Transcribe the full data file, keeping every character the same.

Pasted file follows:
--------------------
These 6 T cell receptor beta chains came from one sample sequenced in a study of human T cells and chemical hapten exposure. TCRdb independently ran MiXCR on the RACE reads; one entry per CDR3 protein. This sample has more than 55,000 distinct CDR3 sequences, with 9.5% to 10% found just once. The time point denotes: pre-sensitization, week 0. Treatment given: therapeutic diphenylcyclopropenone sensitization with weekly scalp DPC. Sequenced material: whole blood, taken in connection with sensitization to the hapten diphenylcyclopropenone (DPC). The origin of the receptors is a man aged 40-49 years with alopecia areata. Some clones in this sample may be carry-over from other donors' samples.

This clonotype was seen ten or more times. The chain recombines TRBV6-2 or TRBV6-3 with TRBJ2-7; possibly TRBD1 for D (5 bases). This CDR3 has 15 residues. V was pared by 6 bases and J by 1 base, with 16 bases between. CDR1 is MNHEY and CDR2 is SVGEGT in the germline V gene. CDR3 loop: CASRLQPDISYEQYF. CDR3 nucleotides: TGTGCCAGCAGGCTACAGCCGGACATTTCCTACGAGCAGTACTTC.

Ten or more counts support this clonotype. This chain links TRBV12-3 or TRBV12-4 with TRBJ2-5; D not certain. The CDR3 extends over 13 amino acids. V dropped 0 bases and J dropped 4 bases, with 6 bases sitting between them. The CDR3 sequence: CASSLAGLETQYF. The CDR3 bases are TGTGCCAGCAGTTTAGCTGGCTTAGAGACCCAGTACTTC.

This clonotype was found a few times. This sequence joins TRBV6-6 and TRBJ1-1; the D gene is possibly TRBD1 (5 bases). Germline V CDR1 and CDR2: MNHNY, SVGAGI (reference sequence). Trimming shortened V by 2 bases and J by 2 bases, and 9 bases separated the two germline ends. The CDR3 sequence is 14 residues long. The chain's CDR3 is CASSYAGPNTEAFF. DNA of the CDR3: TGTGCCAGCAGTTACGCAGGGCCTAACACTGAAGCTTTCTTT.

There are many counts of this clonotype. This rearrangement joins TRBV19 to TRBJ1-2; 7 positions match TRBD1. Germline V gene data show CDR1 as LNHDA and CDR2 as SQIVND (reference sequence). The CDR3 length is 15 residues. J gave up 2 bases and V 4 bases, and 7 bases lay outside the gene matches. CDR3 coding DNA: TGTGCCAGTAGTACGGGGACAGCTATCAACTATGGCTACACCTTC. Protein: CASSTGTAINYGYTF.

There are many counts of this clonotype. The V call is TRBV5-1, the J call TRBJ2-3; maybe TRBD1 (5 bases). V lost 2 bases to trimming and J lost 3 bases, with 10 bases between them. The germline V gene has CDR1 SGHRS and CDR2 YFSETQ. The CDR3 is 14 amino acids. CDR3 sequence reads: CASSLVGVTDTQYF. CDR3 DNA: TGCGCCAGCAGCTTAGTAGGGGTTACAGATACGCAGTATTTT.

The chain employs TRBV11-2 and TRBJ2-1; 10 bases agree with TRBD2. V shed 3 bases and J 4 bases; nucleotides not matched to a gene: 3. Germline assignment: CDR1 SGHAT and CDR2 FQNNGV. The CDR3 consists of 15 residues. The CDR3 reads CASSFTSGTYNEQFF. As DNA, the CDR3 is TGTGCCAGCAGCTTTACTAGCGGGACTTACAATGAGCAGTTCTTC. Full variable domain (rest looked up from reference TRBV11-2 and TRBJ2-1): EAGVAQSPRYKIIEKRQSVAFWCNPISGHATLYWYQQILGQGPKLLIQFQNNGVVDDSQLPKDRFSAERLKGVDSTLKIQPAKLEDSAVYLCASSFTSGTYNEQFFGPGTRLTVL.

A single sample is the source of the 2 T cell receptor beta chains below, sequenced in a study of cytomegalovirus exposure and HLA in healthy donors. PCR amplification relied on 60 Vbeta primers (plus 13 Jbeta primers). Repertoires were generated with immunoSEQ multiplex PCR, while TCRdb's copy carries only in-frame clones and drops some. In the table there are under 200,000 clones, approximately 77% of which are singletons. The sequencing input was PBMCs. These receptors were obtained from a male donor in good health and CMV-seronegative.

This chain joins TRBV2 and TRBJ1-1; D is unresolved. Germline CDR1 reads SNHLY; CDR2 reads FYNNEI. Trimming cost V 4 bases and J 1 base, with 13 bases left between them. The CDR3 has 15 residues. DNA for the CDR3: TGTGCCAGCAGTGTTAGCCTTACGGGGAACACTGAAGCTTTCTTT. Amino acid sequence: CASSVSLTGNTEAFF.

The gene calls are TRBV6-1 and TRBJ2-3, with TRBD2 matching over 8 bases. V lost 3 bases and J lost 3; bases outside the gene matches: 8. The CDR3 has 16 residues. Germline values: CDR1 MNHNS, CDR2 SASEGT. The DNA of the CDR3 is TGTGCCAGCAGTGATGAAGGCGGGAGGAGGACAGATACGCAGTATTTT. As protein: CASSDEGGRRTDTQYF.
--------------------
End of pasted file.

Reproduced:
These 6 T cell receptor beta chains came from one sample sequenced in a study of human T cells and chemical hapten exposure. TCRdb independently ran MiXCR on the RACE reads; one entry per CDR3 protein. This sample has more than 55,000 distinct CDR3 sequences, with 9.5% to 10% found just once. The time point denotes: pre-sensitization, week 0. Treatment given: therapeutic diphenylcyclopropenone sensitization with weekly scalp DPC. Sequenced material: whole blood, taken in connection with sensitization to the hapten diphenylcyclopropenone (DPC). The origin of the receptors is a man aged 40-49 years with alopecia areata. Some clones in this sample may be carry-over from other donors' samples.

This clonotype was seen ten or more times. The chain recombines TRBV6-2 or TRBV6-3 with TRBJ2-7; possibly TRBD1 for D (5 bases). This CDR3 has 15 residues. V was pared by 6 bases and J by 1 base, with 16 bases between. CDR1 is MNHEY and CDR2 is SVGEGT in the germline V gene. CDR3 loop: CASRLQPDISYEQYF. CDR3 nucleotides: TGTGCCAGCAGGCTACAGCCGGACATTTCCTACGAGCAGTACTTC.

Ten or more counts support this clonotype. This chain links TRBV12-3 or TRBV12-4 with TRBJ2-5; D not certain. The CDR3 extends over 13 amino acids. V dropped 0 bases and J dropped 4 bases, with 6 bases sitting between them. The CDR3 sequence: CASSLAGLETQYF. The CDR3 bases are TGTGCCAGCAGTTTAGCTGGCTTAGAGACCCAGTACTTC.

This clonotype was found a few times. This sequence joins TRBV6-6 and TRBJ1-1; the D gene is possibly TRBD1 (5 bases). Germline V CDR1 and CDR2: MNHNY, SVGAGI (reference sequence). Trimming shortened V by 2 bases and J by 2 bases, and 9 bases separated the two germline ends. The CDR3 sequence is 14 residues long. The chain's CDR3 is CASSYAGPNTEAFF. DNA of the CDR3: TGTGCCAGCAGTTACGCAGGGCCTAACACTGAAGCTTTCTTT.

There are many counts of this clonotype. This rearrangement joins TRBV19 to TRBJ1-2; 7 positions match TRBD1. Germline V gene data show CDR1 as LNHDA and CDR2 as SQIVND (reference sequence). The CDR3 length is 15 residues. J gave up 2 bases and V 4 bases, and 7 bases lay outside the gene matches. CDR3 coding DNA: TGTGCCAGTAGTACGGGGACAGCTATCAACTATGGCTACACCTTC. Protein: CASSTGTAINYGYTF.

There are many counts of this clonotype. The V call is TRBV5-1, the J call TRBJ2-3; maybe TRBD1 (5 bases). V lost 2 bases to trimming and J lost 3 bases, with 10 bases between them. The germline V gene has CDR1 SGHRS and CDR2 YFSETQ. The CDR3 is 14 amino acids. CDR3 sequence reads: CASSLVGVTDTQYF. CDR3 DNA: TGCGCCAGCAGCTTAGTAGGGGTTACAGATACGCAGTATTTT.

The chain employs TRBV11-2 and TRBJ2-1; 10 bases agree with TRBD2. V shed 3 bases and J 4 bases; nucleotides not matched to a gene: 3. Germline assignment: CDR1 SGHAT and CDR2 FQNNGV. The CDR3 consists of 15 residues. The CDR3 reads CASSFTSGTYNEQFF. As DNA, the CDR3 is TGTGCCAGCAGCTTTACTAGCGGGACTTACAATGAGCAGTTCTTC. Full variable domain (rest looked up from reference TRBV11-2 and TRBJ2-1): EAGVAQSPRYKIIEKRQSVAFWCNPISGHATLYWYQQILGQGPKLLIQFQNNGVVDDSQLPKDRFSAERLKGVDSTLKIQPAKLEDSAVYLCASSFTSGTYNEQFFGPGTRLTVL.

A single sample is the source of the 2 T cell receptor beta chains below, sequenced in a study of cytomegalovirus exposure and HLA in healthy donors. PCR amplification relied on 60 Vbeta primers (plus 13 Jbeta primers). Repertoires were generated with immunoSEQ multiplex PCR, while TCRdb's copy carries only in-frame clones and drops some. In the table there are under 200,000 clones, approximately 77% of which are singletons. The sequencing input was PBMCs. These receptors were obtained from a male donor in good health and CMV-seronegative.

This chain joins TRBV2 and TRBJ1-1; D is unresolved. Germline CDR1 reads SNHLY; CDR2 reads FYNNEI. Trimming cost V 4 bases and J 1 base, with 13 bases left between them. The CDR3 has 15 residues. DNA for the CDR3: TGTGCCAGCAGTGTTAGCCTTACGGGGAACACTGAAGCTTTCTTT. Amino acid sequence: CASSVSLTGNTEAFF.

The gene calls are TRBV6-1 and TRBJ2-3, with TRBD2 matching over 8 bases. V lost 3 bases and J lost 3; bases outside the gene matches: 8. The CDR3 has 16 residues. Germline values: CDR1 MNHNS, CDR2 SASEGT. The DNA of the CDR3 is TGTGCCAGCAGTGATGAAGGCGGGAGGAGGACAGATACGCAGTATTTT. As protein: CASSDEGGRRTDTQYF.